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Title: Saving Fish From Drowning
Author: Amy Tan

Summary: Tan brilliantly chooses as her narrator, Bibi Chen, a wealthy and autocratic Chinese American art dealer from San Francisco, to tell her politically shrewd tale. Although she isn’t sure how she died, Bibi adjusts to her new existence, which enables her to tune into the thoughts and feelings of others. Bibi follows her friends on the trip that she organized to China and Burma (Myanmar). As the travelers move along in their journey, Bibi irreverently interjects her feelings about their misadventures and naiveté. When the group is kidnapped by a renegade tribe who think one of the travelers is the Messiah, they become ugly Americans in search of their own comfort and peace of mind. Tan deftly considers the unintended consequences of our cultural assumptions and how justification is skewed to provide peace of mind.

1. Tan mentions that the structure of the book was loosely taken from The Canterbury Tales, with each character telling a story along a journey. The archetype of "journey" stories is that a character who undergoes a journey changes in some fundamental way. Discuss how the following characters or relationships change:|

a. Rupert and Esme, the children, grow wiser and change their relationships (and vice versa) with their respective parents, Moff and Marlena.

b. The romantic couplings:
Roxanne and Dwight
Wendy and Wyatt
Harry and Marlena
Heidi and Moff

c. Vera and her feelings about aging

d. Bibi and her struggles with life, her death, and with love

e. How Bennie grows braver

f. How Heidi "outgrows" her fear of life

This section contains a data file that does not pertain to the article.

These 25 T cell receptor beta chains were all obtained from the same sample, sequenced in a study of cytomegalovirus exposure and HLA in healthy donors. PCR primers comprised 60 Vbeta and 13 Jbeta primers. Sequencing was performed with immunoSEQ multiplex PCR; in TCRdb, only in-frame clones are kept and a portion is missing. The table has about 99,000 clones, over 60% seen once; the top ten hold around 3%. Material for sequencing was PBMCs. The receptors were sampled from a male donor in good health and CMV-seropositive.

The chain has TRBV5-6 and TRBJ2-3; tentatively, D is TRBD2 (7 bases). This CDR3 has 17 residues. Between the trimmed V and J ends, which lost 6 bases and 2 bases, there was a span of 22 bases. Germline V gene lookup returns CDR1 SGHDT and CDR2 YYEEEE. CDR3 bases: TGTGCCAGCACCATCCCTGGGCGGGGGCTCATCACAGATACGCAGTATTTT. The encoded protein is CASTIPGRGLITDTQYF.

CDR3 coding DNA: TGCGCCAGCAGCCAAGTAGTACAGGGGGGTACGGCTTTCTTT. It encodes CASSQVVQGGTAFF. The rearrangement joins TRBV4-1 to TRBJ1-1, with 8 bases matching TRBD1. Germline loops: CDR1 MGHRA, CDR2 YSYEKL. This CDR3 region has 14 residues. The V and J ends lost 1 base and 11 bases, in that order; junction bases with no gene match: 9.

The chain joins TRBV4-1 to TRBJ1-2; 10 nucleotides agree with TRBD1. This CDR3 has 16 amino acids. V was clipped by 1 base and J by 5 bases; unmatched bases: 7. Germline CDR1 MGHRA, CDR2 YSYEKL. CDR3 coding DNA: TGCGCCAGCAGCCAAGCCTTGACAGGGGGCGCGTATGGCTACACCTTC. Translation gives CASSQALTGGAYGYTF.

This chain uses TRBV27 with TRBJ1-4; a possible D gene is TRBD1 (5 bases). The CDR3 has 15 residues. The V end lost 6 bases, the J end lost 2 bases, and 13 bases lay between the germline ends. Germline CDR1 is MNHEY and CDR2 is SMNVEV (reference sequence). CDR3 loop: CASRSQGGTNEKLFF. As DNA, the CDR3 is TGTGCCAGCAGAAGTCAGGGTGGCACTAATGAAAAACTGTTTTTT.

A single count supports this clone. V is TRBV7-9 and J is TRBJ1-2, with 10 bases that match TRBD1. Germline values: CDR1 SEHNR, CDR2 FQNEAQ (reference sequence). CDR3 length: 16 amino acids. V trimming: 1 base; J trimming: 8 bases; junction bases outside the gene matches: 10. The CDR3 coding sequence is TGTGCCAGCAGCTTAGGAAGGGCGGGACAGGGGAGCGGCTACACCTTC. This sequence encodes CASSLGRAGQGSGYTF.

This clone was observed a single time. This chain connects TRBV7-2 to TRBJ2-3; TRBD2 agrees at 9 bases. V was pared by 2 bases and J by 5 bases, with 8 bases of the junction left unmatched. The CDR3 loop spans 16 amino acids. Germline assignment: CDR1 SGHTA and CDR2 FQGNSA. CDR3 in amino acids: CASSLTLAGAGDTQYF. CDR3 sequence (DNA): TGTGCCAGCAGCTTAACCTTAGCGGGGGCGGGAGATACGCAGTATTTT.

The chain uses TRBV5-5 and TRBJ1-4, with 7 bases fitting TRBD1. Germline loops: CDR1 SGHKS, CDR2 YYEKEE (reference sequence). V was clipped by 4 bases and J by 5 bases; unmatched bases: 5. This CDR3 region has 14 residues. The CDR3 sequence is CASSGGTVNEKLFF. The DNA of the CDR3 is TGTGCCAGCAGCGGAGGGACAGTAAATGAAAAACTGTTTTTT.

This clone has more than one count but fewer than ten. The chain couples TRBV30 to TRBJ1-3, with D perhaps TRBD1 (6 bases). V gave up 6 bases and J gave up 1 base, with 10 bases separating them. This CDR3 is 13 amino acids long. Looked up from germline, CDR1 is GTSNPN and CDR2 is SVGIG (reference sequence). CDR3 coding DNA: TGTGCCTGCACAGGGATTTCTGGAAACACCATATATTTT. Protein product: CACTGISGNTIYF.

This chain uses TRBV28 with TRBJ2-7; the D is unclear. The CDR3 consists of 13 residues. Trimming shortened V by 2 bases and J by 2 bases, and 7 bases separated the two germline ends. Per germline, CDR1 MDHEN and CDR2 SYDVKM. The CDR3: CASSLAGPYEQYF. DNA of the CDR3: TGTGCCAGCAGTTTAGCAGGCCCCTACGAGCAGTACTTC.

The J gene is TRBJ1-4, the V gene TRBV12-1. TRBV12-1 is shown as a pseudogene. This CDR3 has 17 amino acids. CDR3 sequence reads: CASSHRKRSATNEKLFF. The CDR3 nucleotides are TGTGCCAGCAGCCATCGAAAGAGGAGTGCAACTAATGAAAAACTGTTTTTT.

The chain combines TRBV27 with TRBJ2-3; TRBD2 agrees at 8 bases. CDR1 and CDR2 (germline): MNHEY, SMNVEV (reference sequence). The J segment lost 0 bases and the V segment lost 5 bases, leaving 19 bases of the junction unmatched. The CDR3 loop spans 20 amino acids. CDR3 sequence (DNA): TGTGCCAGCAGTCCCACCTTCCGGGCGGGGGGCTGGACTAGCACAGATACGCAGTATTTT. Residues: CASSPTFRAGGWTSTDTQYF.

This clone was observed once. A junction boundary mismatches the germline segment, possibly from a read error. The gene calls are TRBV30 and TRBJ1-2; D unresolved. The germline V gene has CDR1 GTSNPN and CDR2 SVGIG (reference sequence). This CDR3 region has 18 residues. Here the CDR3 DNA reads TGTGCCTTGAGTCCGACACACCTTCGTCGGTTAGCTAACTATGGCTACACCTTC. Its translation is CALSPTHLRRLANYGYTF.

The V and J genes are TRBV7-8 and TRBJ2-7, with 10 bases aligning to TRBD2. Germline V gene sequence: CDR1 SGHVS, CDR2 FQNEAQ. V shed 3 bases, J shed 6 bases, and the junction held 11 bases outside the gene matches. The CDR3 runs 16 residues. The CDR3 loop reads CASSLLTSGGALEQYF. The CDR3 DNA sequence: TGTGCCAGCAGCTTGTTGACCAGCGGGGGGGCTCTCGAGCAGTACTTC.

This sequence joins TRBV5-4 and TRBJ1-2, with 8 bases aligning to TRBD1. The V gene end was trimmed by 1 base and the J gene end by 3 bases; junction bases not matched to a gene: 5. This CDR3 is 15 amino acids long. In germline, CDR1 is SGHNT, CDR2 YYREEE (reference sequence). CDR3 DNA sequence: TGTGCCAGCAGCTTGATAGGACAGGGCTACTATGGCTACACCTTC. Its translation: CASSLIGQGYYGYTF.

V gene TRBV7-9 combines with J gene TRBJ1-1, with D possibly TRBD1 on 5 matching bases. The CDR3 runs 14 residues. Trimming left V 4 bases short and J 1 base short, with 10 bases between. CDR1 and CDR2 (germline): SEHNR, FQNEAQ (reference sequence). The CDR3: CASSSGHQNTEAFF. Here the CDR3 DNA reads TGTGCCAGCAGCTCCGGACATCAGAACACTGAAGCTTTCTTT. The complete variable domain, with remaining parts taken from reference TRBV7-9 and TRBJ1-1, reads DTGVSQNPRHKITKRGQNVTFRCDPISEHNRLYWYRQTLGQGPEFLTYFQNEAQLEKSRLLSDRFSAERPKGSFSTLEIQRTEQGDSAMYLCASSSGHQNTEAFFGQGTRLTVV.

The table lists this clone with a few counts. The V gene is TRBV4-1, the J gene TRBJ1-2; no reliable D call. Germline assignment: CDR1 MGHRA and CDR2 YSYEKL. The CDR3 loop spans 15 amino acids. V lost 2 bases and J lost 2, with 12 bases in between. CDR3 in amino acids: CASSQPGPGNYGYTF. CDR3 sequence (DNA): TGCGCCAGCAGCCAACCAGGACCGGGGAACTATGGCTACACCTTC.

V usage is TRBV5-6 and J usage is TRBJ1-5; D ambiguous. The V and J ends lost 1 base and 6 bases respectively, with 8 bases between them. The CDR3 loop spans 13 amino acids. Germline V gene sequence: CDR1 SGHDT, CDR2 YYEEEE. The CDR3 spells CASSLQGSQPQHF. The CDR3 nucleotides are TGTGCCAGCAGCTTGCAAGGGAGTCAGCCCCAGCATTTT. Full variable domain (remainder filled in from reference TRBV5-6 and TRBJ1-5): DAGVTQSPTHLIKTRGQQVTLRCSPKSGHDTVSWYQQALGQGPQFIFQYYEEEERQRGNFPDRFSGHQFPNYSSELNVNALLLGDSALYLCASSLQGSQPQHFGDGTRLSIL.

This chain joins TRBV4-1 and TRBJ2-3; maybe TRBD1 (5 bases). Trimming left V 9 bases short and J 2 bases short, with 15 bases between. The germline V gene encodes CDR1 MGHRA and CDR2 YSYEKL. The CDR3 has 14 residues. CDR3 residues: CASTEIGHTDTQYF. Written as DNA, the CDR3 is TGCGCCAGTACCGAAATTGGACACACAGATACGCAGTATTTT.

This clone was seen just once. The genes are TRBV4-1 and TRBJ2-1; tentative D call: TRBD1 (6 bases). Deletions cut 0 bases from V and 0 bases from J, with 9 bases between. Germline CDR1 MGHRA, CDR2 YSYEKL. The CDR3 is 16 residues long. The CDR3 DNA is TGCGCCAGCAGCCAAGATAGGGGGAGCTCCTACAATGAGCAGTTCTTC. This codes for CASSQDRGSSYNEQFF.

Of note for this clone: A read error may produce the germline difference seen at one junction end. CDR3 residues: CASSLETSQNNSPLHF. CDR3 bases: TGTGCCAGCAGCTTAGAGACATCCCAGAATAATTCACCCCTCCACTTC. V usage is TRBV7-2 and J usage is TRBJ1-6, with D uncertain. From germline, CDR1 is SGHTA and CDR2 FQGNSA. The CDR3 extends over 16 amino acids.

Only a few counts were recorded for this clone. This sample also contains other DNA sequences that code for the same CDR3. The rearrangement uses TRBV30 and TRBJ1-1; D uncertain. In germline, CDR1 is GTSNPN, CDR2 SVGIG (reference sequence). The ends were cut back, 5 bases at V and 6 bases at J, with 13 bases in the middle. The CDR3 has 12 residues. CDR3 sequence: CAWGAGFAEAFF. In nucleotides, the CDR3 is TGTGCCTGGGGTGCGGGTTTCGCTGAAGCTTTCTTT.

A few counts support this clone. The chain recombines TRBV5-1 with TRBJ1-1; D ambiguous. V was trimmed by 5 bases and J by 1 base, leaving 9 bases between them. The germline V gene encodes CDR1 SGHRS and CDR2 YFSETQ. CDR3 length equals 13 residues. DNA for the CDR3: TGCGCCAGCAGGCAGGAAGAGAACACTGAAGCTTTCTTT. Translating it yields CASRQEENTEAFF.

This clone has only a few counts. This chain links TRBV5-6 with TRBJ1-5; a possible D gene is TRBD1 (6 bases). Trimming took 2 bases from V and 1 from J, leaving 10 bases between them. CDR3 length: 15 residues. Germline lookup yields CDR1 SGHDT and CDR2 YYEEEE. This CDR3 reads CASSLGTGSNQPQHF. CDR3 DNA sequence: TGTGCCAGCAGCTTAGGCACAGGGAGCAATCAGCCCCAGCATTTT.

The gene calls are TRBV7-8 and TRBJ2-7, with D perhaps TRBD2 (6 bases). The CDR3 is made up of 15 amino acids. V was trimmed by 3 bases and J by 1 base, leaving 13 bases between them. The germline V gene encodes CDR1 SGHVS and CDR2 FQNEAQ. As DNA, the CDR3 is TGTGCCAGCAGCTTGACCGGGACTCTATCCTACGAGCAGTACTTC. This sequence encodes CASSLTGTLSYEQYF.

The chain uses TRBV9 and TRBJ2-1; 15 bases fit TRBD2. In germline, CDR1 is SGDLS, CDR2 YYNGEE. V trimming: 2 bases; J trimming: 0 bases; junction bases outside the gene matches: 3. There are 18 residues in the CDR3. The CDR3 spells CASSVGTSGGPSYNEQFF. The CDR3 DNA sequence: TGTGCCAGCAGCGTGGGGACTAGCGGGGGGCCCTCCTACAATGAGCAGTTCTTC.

2. Tan says she wrote the book about the issue of intentions, and that even good intentions can produce bad results. Can you give examples from the book?

3. Another theme of the book is that of innocence and naivete. Talk about, for example, the irony played off the types of innocence and naivete found in the tourists' assumptions in a strange land-coming from a more "sophisticated" culture-and the Karen's "primitive" culture and belief in the White Younger Brother, yet their grimly realistic political views and savvy use of technology .

4. Some reviewers have commented that the mix of genres, of comic and serious, of political and personal is overly ambitious and that, finally the book doesn't come together in as satisfying a manner as could be wished. If you agree, what might you change about the book? If you disagree (or not), what were some of your favorite passages?

5. Tan talks about her discomfort with "the way the news was being interpreted." Give examples from the book about misinterpretations, from interactions between cultures, to between lovers, to the "spin"s put on the saga of the missing tourists, etc.

6. Tan also talks about the comic novel as "subversive, " seducing the reader to read about serious subjects he/she might not otherwise attempt. Name some of your favorite comic moments of the novel and how they speak to more "serious" themes. (My vote is for all the intentional mispellings of the liturgy and terms of Protestantism).

Related Information:
Amy Tan was born in Oakland, CA in 1952 to parents who had immigrated from China several years previously. She began winning literary prizes at the age of eight with an essay "What the Library means to me." Her father and brother died of brain tumors in 1967 and 1968, and the family journeyed through Europe, settling in Switzerland, where she graduated in her junior year in 1969.